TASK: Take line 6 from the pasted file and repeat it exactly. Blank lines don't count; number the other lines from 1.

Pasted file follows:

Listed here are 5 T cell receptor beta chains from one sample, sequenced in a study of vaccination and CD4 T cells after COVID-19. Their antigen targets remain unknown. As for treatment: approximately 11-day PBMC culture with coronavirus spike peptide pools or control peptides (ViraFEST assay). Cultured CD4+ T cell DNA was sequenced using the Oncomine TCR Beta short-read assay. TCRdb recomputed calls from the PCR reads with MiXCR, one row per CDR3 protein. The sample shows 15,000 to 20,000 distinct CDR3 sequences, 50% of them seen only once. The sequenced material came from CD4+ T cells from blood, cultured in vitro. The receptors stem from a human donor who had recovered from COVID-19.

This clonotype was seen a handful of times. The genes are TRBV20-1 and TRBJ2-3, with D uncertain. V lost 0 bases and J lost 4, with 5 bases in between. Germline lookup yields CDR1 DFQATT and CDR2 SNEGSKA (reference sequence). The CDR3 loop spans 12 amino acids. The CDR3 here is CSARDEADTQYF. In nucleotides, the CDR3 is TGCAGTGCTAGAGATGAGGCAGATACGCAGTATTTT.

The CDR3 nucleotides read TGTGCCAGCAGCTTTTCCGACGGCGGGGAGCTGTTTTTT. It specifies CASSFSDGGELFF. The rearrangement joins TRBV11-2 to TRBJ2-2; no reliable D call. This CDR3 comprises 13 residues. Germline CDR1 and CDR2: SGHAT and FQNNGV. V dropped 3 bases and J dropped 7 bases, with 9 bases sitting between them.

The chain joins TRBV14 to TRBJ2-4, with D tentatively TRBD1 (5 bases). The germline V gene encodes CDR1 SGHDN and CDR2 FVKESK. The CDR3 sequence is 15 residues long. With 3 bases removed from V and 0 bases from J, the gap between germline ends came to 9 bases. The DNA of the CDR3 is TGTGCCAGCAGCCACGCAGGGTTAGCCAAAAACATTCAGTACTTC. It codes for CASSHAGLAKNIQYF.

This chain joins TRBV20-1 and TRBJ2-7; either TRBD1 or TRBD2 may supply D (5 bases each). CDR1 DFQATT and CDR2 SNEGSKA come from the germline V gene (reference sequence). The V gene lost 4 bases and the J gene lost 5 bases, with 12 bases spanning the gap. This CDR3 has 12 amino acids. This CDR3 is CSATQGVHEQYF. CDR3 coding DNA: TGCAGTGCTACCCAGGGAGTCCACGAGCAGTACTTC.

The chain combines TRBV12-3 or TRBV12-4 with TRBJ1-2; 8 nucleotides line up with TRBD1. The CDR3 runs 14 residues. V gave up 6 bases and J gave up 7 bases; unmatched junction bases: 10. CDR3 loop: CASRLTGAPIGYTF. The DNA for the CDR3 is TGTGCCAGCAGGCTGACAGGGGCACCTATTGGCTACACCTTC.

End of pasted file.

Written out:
The chain combines TRBV12-3 or TRBV12-4 with TRBJ1-2; 8 nucleotides line up with TRBD1. The CDR3 runs 14 residues. V gave up 6 bases and J gave up 7 bases; unmatched junction bases: 10. CDR3 loop: CASRLTGAPIGYTF. The DNA for the CDR3 is TGTGCCAGCAGGCTGACAGGGGCACCTATTGGCTACACCTTC.